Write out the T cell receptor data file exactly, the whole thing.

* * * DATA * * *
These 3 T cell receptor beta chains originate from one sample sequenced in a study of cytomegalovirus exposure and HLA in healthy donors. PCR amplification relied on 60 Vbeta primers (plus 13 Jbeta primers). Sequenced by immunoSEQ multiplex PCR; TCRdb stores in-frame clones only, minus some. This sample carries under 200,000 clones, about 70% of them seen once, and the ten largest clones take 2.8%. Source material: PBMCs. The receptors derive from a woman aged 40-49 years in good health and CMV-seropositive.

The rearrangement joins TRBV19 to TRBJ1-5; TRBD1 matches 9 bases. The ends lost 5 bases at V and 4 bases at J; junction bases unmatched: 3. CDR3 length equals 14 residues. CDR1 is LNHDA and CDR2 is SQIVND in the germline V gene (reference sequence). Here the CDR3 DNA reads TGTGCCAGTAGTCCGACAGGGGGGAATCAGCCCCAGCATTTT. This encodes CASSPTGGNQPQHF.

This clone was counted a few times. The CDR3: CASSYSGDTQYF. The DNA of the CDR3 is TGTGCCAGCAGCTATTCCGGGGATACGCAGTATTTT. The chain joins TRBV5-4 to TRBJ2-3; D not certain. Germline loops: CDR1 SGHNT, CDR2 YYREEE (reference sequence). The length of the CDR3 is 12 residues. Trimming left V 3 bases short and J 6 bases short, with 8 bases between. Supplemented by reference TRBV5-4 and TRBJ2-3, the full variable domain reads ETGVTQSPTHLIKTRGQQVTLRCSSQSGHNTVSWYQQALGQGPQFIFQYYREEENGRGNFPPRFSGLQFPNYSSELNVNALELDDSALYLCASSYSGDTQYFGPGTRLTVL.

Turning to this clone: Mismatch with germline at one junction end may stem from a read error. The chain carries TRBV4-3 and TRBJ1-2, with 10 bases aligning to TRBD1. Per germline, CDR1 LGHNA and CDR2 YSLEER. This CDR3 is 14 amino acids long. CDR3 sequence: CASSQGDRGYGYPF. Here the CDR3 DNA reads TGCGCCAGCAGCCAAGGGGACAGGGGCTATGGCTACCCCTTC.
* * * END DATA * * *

These 3 T cell receptor beta chains originate from one sample sequenced in a study of cytomegalovirus exposure and HLA in healthy donors. PCR amplification relied on 60 Vbeta primers (plus 13 Jbeta primers). Sequenced by immunoSEQ multiplex PCR; TCRdb stores in-frame clones only, minus some. This sample carries under 200,000 clones, about 70% of them seen once, and the ten largest clones take 2.8%. Source material: PBMCs. The receptors derive from a woman aged 40-49 years in good health and CMV-seropositive.

The rearrangement joins TRBV19 to TRBJ1-5; TRBD1 matches 9 bases. The ends lost 5 bases at V and 4 bases at J; junction bases unmatched: 3. CDR3 length equals 14 residues. CDR1 is LNHDA and CDR2 is SQIVND in the germline V gene (reference sequence). Here the CDR3 DNA reads TGTGCCAGTAGTCCGACAGGGGGGAATCAGCCCCAGCATTTT. This encodes CASSPTGGNQPQHF.

This clone was counted a few times. The CDR3: CASSYSGDTQYF. The DNA of the CDR3 is TGTGCCAGCAGCTATTCCGGGGATACGCAGTATTTT. The chain joins TRBV5-4 to TRBJ2-3; D not certain. Germline loops: CDR1 SGHNT, CDR2 YYREEE (reference sequence). The length of the CDR3 is 12 residues. Trimming left V 3 bases short and J 6 bases short, with 8 bases between. Supplemented by reference TRBV5-4 and TRBJ2-3, the full variable domain reads ETGVTQSPTHLIKTRGQQVTLRCSSQSGHNTVSWYQQALGQGPQFIFQYYREEENGRGNFPPRFSGLQFPNYSSELNVNALELDDSALYLCASSYSGDTQYFGPGTRLTVL.

Turning to this clone: Mismatch with germline at one junction end may stem from a read error. The chain carries TRBV4-3 and TRBJ1-2, with 10 bases aligning to TRBD1. Per germline, CDR1 LGHNA and CDR2 YSLEER. This CDR3 is 14 amino acids long. CDR3 sequence: CASSQGDRGYGYPF. Here the CDR3 DNA reads TGCGCCAGCAGCCAAGGGGACAGGGGCTATGGCTACCCCTTC.